June is Men’s Health Month--a great opportunity to help men know how they can age better, with better urologic health, including kidney health, prostate issues, and concerns related to erectile dysfunction.
Our kidneys are amazing organs. They filter waste and toxins from our blood, regulate our body’s fluid levels, help control our blood pressure and much more.
Taking care of your kidneys improves your overall health, so, here are some key steps to accomplish both tasks.
Chronic Kidney Disease
- Exercise regularly
- Follow a balanced diet
- Drink alcohol only in moderation
- Monitor cholesterol, blood pressure, and blood glucose (sugar)
- Know your family medical history
- Control your weight
- Quit smoking
- Don’t take recreational/street drugs—they’re poison to your kidneys.
- Stay hydrated
- Get an annual physical exam
- Stay current on vaccinations, including a flu shot.
As we age, we are at greater risk for chronic kidney disease, or CKD. CKD is very common—affecting about 14 percent of the US adult population. It’s closely related to diabetes and high blood pressure, and can cause serious complications and contribute to premature death.
To learn more about CKD, my colleague Dr. Reddy has published an excellent blog on the topic
If you have CKD concerns, talk to your primary care provider, or schedule an appointment with a nephrologist.
Kidney stones are also more common as we get older, and anyone who has had a kidney stone will tell you that they can be extraordinarily painful.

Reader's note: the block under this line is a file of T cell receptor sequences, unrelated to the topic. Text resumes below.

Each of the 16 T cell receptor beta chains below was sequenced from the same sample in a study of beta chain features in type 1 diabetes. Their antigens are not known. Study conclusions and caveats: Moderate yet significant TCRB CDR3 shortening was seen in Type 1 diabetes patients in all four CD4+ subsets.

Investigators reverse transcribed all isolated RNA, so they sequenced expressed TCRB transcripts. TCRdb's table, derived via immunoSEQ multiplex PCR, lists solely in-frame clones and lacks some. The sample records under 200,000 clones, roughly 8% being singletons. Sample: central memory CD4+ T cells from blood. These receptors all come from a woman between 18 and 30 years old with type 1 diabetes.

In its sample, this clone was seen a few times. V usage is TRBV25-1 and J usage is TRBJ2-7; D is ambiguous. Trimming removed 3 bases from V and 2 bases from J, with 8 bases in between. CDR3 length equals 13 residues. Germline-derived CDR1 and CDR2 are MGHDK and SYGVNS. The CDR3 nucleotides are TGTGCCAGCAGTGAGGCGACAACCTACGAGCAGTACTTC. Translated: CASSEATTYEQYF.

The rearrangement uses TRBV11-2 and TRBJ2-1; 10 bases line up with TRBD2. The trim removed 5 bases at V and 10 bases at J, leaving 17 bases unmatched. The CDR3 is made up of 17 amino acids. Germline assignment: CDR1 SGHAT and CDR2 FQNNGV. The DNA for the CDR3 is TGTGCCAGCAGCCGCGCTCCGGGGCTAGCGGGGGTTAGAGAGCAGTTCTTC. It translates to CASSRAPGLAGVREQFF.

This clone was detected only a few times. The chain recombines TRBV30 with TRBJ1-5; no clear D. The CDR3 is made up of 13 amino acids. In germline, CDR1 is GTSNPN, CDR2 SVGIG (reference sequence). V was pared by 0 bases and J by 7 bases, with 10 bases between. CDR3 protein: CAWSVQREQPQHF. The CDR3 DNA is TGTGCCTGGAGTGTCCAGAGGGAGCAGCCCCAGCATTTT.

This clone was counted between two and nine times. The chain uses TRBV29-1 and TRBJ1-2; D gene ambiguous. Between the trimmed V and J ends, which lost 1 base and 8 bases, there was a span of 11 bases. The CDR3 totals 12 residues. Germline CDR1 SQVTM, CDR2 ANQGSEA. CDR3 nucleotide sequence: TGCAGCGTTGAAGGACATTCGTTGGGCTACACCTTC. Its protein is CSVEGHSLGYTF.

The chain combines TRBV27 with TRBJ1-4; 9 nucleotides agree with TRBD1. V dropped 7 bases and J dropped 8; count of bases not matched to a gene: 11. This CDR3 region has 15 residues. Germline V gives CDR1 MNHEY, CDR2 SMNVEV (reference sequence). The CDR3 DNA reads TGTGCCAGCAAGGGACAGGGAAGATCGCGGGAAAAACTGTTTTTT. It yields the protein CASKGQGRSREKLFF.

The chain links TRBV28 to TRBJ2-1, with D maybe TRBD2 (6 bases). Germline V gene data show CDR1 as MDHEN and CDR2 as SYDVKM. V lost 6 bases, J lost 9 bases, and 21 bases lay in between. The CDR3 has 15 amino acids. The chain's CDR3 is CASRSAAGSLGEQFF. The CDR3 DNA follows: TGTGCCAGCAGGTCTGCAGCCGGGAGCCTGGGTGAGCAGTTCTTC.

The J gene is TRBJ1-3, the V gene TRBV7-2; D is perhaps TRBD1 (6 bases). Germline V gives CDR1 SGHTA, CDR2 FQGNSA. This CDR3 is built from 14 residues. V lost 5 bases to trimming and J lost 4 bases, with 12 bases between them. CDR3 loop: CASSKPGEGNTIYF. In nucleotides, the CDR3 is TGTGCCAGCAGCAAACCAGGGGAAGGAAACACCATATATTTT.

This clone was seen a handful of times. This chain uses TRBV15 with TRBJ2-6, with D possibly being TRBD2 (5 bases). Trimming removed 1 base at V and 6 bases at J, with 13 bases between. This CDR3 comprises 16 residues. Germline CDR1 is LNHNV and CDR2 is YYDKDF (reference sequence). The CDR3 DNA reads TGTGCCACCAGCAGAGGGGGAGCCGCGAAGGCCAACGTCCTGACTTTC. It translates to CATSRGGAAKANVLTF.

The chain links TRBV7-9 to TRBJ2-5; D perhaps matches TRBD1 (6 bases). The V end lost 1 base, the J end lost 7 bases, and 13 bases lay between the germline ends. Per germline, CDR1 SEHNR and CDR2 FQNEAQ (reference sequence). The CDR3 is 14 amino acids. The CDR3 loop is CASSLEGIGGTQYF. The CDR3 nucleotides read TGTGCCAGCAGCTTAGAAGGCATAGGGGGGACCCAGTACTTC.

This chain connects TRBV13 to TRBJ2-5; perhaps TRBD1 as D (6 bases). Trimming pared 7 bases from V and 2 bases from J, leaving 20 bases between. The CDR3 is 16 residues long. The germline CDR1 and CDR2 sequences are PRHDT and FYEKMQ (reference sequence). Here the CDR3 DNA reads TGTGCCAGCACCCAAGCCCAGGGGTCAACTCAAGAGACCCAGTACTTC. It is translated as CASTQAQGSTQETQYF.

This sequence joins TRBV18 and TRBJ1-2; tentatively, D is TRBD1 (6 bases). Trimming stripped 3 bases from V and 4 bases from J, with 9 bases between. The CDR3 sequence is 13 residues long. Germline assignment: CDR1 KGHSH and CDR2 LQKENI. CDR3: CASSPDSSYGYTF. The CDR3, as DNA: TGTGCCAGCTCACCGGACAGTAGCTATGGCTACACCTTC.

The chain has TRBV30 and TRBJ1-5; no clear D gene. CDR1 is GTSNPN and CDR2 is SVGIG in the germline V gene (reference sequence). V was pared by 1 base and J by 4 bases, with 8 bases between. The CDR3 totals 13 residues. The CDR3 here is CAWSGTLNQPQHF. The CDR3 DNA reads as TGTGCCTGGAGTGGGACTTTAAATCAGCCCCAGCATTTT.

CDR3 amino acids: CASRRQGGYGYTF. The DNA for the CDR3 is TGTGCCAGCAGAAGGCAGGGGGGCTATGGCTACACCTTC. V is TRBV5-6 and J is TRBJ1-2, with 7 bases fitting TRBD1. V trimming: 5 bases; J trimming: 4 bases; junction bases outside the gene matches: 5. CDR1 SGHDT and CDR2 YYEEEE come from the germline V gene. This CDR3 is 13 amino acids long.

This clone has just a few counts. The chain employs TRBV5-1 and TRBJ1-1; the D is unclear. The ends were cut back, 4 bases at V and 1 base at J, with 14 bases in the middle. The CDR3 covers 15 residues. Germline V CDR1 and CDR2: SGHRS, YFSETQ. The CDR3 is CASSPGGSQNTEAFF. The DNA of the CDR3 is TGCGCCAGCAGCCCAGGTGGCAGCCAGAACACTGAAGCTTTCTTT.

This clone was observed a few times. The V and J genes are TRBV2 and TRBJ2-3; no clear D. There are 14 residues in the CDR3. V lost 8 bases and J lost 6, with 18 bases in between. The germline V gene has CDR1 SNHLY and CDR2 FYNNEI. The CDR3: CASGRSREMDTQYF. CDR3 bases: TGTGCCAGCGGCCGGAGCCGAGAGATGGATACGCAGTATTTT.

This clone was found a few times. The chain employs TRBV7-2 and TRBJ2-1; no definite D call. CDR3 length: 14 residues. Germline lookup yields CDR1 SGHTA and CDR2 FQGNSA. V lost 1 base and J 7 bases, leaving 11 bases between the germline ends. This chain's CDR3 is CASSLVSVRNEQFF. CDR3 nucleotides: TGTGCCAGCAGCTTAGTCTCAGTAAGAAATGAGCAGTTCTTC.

Some of the best steps to prevent kidney stones include:
- Hydrate well, consuming at least 80 oz. of water daily.
- Urinate about 2 liters of urine daily.
- Drink lemonade (or other liquid containing real lemon juice). About 6 oz. daily is recommended to prevent kidney stones.
- Have a low-to-moderate protein diet, and a low-sodium diet.
- Avoid calcium supplements, but a normal dietary calcium intake is fine.
- Avoid vitamin c supplements, but normal dietary intake is fine.
- Practice a low oxalate diet.
If you develop a kidney stone, drink lots of fluids and schedule an appointment with a urologist to talk about treatment options. If you have a fever, uncontrolled pain or vomiting, go to the emergency department.
The prostate organ is part of the male reproductive system. The prostate grows during puberty, and then begins to grow again in middle age. About 40 million American men have symptoms of enlarged prostate that affect their overall quality of life, so this is common, but men don’t have to live with it.
Symptoms of an enlarged prostate can include a weak urine stream, frequent urination, getting up at night several times to urinate, etc. A few ways to address these symptoms include:
- Avoid caffeine, alcohol, carbonated beverages and spicy foods.
- Decrease fluid intake in the evenings.
- Avoid over-the-counter decongestants such as Sudafed.
- Eat a well-balanced diet and exercise—both for good health and weight loss if needed.
If these measures aren’t helpful, talk with your primary care provider or schedule an appointment with a urologist.